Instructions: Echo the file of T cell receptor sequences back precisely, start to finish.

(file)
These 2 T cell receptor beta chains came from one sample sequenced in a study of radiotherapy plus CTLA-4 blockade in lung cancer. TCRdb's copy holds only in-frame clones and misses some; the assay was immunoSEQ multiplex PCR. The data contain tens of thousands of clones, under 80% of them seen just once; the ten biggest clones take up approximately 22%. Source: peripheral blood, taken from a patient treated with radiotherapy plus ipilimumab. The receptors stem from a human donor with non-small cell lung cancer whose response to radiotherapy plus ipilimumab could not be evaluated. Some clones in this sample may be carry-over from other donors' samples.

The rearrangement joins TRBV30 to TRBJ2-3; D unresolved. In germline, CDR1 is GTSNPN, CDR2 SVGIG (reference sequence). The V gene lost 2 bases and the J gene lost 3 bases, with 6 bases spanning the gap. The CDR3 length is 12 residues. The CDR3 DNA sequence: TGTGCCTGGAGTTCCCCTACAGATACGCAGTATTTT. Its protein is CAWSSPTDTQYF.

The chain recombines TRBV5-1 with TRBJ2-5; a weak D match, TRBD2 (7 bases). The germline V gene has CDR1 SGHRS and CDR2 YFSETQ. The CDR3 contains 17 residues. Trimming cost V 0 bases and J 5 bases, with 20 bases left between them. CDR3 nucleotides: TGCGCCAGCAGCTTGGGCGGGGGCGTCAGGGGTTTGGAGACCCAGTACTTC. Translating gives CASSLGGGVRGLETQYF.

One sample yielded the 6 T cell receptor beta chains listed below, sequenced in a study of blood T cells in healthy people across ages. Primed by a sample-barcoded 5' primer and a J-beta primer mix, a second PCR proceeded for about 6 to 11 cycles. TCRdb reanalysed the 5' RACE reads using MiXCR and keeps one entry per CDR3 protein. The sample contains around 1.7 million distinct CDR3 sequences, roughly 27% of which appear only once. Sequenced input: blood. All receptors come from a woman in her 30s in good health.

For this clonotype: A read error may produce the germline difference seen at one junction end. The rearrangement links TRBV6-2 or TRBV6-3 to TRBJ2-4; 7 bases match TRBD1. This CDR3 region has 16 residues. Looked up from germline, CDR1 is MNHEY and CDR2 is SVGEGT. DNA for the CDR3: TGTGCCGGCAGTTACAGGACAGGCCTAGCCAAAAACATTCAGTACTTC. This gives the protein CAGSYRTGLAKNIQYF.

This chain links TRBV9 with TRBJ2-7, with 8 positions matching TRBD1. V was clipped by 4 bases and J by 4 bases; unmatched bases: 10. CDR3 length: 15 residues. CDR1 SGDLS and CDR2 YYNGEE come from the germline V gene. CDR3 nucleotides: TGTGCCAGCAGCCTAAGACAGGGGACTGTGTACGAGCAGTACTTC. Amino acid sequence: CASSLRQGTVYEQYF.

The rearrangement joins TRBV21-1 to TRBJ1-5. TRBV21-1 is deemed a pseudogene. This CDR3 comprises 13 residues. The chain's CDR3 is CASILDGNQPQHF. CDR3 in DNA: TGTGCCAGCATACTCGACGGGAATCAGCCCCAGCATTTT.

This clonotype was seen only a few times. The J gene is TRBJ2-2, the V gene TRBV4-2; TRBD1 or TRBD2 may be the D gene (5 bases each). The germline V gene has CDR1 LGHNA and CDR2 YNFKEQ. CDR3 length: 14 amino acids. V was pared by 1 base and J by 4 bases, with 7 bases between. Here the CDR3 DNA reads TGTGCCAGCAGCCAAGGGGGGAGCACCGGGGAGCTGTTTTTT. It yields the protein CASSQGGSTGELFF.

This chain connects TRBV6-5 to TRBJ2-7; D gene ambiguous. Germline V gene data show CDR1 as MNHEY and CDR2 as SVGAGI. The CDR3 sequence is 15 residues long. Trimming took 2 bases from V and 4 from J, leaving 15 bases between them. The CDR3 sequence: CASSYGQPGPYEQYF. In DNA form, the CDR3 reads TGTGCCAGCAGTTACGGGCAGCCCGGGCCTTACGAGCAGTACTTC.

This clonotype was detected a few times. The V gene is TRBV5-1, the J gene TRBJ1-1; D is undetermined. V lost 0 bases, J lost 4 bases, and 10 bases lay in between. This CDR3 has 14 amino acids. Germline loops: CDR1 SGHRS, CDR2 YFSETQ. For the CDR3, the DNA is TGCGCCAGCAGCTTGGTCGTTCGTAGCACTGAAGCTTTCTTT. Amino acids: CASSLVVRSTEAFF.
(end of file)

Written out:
These 2 T cell receptor beta chains came from one sample sequenced in a study of radiotherapy plus CTLA-4 blockade in lung cancer. TCRdb's copy holds only in-frame clones and misses some; the assay was immunoSEQ multiplex PCR. The data contain tens of thousands of clones, under 80% of them seen just once; the ten biggest clones take up approximately 22%. Source: peripheral blood, taken from a patient treated with radiotherapy plus ipilimumab. The receptors stem from a human donor with non-small cell lung cancer whose response to radiotherapy plus ipilimumab could not be evaluated. Some clones in this sample may be carry-over from other donors' samples.

The rearrangement joins TRBV30 to TRBJ2-3; D unresolved. In germline, CDR1 is GTSNPN, CDR2 SVGIG (reference sequence). The V gene lost 2 bases and the J gene lost 3 bases, with 6 bases spanning the gap. The CDR3 length is 12 residues. The CDR3 DNA sequence: TGTGCCTGGAGTTCCCCTACAGATACGCAGTATTTT. Its protein is CAWSSPTDTQYF.

The chain recombines TRBV5-1 with TRBJ2-5; a weak D match, TRBD2 (7 bases). The germline V gene has CDR1 SGHRS and CDR2 YFSETQ. The CDR3 contains 17 residues. Trimming cost V 0 bases and J 5 bases, with 20 bases left between them. CDR3 nucleotides: TGCGCCAGCAGCTTGGGCGGGGGCGTCAGGGGTTTGGAGACCCAGTACTTC. Translating gives CASSLGGGVRGLETQYF.

One sample yielded the 6 T cell receptor beta chains listed below, sequenced in a study of blood T cells in healthy people across ages. Primed by a sample-barcoded 5' primer and a J-beta primer mix, a second PCR proceeded for about 6 to 11 cycles. TCRdb reanalysed the 5' RACE reads using MiXCR and keeps one entry per CDR3 protein. The sample contains around 1.7 million distinct CDR3 sequences, roughly 27% of which appear only once. Sequenced input: blood. All receptors come from a woman in her 30s in good health.

For this clonotype: A read error may produce the germline difference seen at one junction end. The rearrangement links TRBV6-2 or TRBV6-3 to TRBJ2-4; 7 bases match TRBD1. This CDR3 region has 16 residues. Looked up from germline, CDR1 is MNHEY and CDR2 is SVGEGT. DNA for the CDR3: TGTGCCGGCAGTTACAGGACAGGCCTAGCCAAAAACATTCAGTACTTC. This gives the protein CAGSYRTGLAKNIQYF.

This chain links TRBV9 with TRBJ2-7, with 8 positions matching TRBD1. V was clipped by 4 bases and J by 4 bases; unmatched bases: 10. CDR3 length: 15 residues. CDR1 SGDLS and CDR2 YYNGEE come from the germline V gene. CDR3 nucleotides: TGTGCCAGCAGCCTAAGACAGGGGACTGTGTACGAGCAGTACTTC. Amino acid sequence: CASSLRQGTVYEQYF.

The rearrangement joins TRBV21-1 to TRBJ1-5. TRBV21-1 is deemed a pseudogene. This CDR3 comprises 13 residues. The chain's CDR3 is CASILDGNQPQHF. CDR3 in DNA: TGTGCCAGCATACTCGACGGGAATCAGCCCCAGCATTTT.

This clonotype was seen only a few times. The J gene is TRBJ2-2, the V gene TRBV4-2; TRBD1 or TRBD2 may be the D gene (5 bases each). The germline V gene has CDR1 LGHNA and CDR2 YNFKEQ. CDR3 length: 14 amino acids. V was pared by 1 base and J by 4 bases, with 7 bases between. Here the CDR3 DNA reads TGTGCCAGCAGCCAAGGGGGGAGCACCGGGGAGCTGTTTTTT. It yields the protein CASSQGGSTGELFF.

This chain connects TRBV6-5 to TRBJ2-7; D gene ambiguous. Germline V gene data show CDR1 as MNHEY and CDR2 as SVGAGI. The CDR3 sequence is 15 residues long. Trimming took 2 bases from V and 4 from J, leaving 15 bases between them. The CDR3 sequence: CASSYGQPGPYEQYF. In DNA form, the CDR3 reads TGTGCCAGCAGTTACGGGCAGCCCGGGCCTTACGAGCAGTACTTC.

This clonotype was detected a few times. The V gene is TRBV5-1, the J gene TRBJ1-1; D is undetermined. V lost 0 bases, J lost 4 bases, and 10 bases lay in between. This CDR3 has 14 amino acids. Germline loops: CDR1 SGHRS, CDR2 YFSETQ. For the CDR3, the DNA is TGCGCCAGCAGCTTGGTCGTTCGTAGCACTGAAGCTTTCTTT. Amino acids: CASSLVVRSTEAFF.